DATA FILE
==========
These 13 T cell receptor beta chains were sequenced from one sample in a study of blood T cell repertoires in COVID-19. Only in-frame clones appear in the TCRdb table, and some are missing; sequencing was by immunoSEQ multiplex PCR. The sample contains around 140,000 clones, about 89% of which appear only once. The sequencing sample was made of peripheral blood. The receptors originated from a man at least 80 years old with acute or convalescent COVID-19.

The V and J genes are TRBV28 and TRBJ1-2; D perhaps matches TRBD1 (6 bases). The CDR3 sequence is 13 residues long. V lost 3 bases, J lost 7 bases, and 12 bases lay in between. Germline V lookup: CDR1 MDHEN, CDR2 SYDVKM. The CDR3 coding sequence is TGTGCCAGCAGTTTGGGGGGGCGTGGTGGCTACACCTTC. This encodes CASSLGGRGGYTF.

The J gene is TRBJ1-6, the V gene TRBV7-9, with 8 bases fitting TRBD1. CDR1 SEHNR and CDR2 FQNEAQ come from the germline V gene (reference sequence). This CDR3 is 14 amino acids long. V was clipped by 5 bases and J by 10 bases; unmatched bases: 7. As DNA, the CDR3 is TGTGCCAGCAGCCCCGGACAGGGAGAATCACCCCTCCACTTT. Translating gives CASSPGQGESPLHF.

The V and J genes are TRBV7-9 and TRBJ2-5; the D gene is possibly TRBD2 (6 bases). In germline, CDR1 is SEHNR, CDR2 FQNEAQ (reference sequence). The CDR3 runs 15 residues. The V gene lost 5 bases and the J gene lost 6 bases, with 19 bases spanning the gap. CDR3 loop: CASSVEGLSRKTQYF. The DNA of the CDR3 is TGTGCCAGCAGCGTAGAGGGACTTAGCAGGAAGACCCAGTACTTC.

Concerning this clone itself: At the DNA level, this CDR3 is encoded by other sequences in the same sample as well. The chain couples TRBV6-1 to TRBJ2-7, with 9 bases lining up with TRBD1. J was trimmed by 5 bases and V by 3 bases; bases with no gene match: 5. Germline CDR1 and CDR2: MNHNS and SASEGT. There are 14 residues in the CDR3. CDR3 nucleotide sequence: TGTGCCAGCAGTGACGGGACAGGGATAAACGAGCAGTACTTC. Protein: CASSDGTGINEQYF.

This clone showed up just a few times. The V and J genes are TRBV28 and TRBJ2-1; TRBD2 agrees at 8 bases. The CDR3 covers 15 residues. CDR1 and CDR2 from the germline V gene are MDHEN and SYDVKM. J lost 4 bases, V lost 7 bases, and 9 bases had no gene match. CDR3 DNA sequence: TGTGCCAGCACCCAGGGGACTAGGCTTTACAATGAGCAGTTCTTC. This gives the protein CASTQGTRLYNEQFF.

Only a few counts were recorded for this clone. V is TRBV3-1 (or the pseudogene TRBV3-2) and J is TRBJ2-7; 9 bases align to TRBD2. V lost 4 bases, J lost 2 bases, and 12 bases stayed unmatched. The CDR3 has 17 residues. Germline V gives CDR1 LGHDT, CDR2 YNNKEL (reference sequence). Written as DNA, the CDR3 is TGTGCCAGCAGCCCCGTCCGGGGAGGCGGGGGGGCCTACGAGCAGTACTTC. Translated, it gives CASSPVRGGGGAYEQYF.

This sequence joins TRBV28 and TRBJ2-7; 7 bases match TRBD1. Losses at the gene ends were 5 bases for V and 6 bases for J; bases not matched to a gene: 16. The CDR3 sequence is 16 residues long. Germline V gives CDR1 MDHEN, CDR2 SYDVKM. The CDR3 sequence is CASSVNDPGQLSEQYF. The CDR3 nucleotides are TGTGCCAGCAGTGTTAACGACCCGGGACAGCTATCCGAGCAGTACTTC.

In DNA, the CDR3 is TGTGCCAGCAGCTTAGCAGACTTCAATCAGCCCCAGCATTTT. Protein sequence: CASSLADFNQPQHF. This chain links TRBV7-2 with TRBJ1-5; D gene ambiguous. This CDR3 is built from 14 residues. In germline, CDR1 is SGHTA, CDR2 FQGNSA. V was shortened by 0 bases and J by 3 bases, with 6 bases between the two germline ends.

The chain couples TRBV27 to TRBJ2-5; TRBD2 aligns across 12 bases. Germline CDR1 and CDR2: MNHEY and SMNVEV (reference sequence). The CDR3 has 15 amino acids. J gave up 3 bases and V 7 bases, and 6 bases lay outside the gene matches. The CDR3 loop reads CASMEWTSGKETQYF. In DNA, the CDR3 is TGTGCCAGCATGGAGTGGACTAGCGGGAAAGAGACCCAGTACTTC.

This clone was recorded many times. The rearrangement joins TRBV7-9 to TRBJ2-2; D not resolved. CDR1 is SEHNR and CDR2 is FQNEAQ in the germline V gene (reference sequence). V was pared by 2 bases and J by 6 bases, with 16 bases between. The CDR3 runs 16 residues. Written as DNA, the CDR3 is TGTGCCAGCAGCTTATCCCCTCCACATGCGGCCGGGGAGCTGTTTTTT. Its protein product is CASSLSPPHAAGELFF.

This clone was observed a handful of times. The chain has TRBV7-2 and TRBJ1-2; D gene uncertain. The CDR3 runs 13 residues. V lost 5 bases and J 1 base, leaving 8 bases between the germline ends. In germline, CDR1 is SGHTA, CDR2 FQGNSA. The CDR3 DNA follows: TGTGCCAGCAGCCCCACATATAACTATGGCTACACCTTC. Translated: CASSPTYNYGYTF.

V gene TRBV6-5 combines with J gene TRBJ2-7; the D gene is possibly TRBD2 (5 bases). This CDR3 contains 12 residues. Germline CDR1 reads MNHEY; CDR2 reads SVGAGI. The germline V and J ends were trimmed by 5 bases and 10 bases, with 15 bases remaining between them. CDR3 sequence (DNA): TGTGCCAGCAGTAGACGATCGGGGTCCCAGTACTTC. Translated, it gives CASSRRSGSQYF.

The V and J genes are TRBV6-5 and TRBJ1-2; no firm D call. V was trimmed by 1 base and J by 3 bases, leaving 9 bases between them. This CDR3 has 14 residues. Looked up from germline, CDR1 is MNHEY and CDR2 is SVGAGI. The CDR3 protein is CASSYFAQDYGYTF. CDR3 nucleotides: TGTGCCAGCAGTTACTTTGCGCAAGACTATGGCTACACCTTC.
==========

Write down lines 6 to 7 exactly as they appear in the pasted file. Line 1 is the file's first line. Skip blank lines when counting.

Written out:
This clone showed up just a few times. The V and J genes are TRBV28 and TRBJ2-1; TRBD2 agrees at 8 bases. The CDR3 covers 15 residues. CDR1 and CDR2 from the germline V gene are MDHEN and SYDVKM. J lost 4 bases, V lost 7 bases, and 9 bases had no gene match. CDR3 DNA sequence: TGTGCCAGCACCCAGGGGACTAGGCTTTACAATGAGCAGTTCTTC. This gives the protein CASTQGTRLYNEQFF.

Only a few counts were recorded for this clone. V is TRBV3-1 (or the pseudogene TRBV3-2) and J is TRBJ2-7; 9 bases align to TRBD2. V lost 4 bases, J lost 2 bases, and 12 bases stayed unmatched. The CDR3 has 17 residues. Germline V gives CDR1 LGHDT, CDR2 YNNKEL (reference sequence). Written as DNA, the CDR3 is TGTGCCAGCAGCCCCGTCCGGGGAGGCGGGGGGGCCTACGAGCAGTACTTC. Translated, it gives CASSPVRGGGGAYEQYF.